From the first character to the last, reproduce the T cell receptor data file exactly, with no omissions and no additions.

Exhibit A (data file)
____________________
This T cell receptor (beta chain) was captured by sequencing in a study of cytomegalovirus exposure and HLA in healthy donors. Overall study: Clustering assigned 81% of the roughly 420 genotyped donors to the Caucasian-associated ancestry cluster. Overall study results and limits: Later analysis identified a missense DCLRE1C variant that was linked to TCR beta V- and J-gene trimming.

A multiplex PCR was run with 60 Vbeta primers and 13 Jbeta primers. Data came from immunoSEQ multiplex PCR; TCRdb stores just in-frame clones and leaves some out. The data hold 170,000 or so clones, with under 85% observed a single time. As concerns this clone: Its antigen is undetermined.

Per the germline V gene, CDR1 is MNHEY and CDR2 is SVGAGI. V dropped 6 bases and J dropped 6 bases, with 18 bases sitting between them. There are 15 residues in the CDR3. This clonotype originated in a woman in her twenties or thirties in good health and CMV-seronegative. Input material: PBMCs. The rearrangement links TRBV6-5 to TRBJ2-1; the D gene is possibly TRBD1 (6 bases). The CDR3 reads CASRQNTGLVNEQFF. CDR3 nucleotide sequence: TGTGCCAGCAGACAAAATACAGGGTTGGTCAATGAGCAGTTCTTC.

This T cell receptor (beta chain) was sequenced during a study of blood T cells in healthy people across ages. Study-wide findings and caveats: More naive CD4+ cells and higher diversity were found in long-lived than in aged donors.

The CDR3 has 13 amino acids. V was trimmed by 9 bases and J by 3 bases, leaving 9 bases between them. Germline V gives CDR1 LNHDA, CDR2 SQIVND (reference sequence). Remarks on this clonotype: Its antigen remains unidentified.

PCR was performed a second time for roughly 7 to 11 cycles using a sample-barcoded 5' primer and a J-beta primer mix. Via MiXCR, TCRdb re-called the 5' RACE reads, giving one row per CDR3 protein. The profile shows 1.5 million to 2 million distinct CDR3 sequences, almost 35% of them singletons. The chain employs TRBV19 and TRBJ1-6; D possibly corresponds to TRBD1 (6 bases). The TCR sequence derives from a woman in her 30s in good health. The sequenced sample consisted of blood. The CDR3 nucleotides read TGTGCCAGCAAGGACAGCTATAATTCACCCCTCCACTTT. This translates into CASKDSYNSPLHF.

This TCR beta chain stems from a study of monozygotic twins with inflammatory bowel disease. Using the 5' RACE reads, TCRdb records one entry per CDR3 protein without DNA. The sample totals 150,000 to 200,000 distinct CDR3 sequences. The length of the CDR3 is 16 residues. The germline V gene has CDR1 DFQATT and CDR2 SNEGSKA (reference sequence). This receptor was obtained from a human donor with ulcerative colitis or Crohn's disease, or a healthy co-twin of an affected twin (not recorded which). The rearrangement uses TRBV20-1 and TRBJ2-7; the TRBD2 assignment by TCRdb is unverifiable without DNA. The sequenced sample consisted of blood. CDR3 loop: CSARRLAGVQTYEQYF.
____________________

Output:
This T cell receptor (beta chain) was captured by sequencing in a study of cytomegalovirus exposure and HLA in healthy donors. Overall study: Clustering assigned 81% of the roughly 420 genotyped donors to the Caucasian-associated ancestry cluster. Overall study results and limits: Later analysis identified a missense DCLRE1C variant that was linked to TCR beta V- and J-gene trimming.

A multiplex PCR was run with 60 Vbeta primers and 13 Jbeta primers. Data came from immunoSEQ multiplex PCR; TCRdb stores just in-frame clones and leaves some out. The data hold 170,000 or so clones, with under 85% observed a single time. As concerns this clone: Its antigen is undetermined.

Per the germline V gene, CDR1 is MNHEY and CDR2 is SVGAGI. V dropped 6 bases and J dropped 6 bases, with 18 bases sitting between them. There are 15 residues in the CDR3. This clonotype originated in a woman in her twenties or thirties in good health and CMV-seronegative. Input material: PBMCs. The rearrangement links TRBV6-5 to TRBJ2-1; the D gene is possibly TRBD1 (6 bases). The CDR3 reads CASRQNTGLVNEQFF. CDR3 nucleotide sequence: TGTGCCAGCAGACAAAATACAGGGTTGGTCAATGAGCAGTTCTTC.

This T cell receptor (beta chain) was sequenced during a study of blood T cells in healthy people across ages. Study-wide findings and caveats: More naive CD4+ cells and higher diversity were found in long-lived than in aged donors.

The CDR3 has 13 amino acids. V was trimmed by 9 bases and J by 3 bases, leaving 9 bases between them. Germline V gives CDR1 LNHDA, CDR2 SQIVND (reference sequence). Remarks on this clonotype: Its antigen remains unidentified.

PCR was performed a second time for roughly 7 to 11 cycles using a sample-barcoded 5' primer and a J-beta primer mix. Via MiXCR, TCRdb re-called the 5' RACE reads, giving one row per CDR3 protein. The profile shows 1.5 million to 2 million distinct CDR3 sequences, almost 35% of them singletons. The chain employs TRBV19 and TRBJ1-6; D possibly corresponds to TRBD1 (6 bases). The TCR sequence derives from a woman in her 30s in good health. The sequenced sample consisted of blood. The CDR3 nucleotides read TGTGCCAGCAAGGACAGCTATAATTCACCCCTCCACTTT. This translates into CASKDSYNSPLHF.

This TCR beta chain stems from a study of monozygotic twins with inflammatory bowel disease. Using the 5' RACE reads, TCRdb records one entry per CDR3 protein without DNA. The sample totals 150,000 to 200,000 distinct CDR3 sequences. The length of the CDR3 is 16 residues. The germline V gene has CDR1 DFQATT and CDR2 SNEGSKA (reference sequence). This receptor was obtained from a human donor with ulcerative colitis or Crohn's disease, or a healthy co-twin of an affected twin (not recorded which). The rearrangement uses TRBV20-1 and TRBJ2-7; the TRBD2 assignment by TCRdb is unverifiable without DNA. The sequenced sample consisted of blood. CDR3 loop: CSARRLAGVQTYEQYF.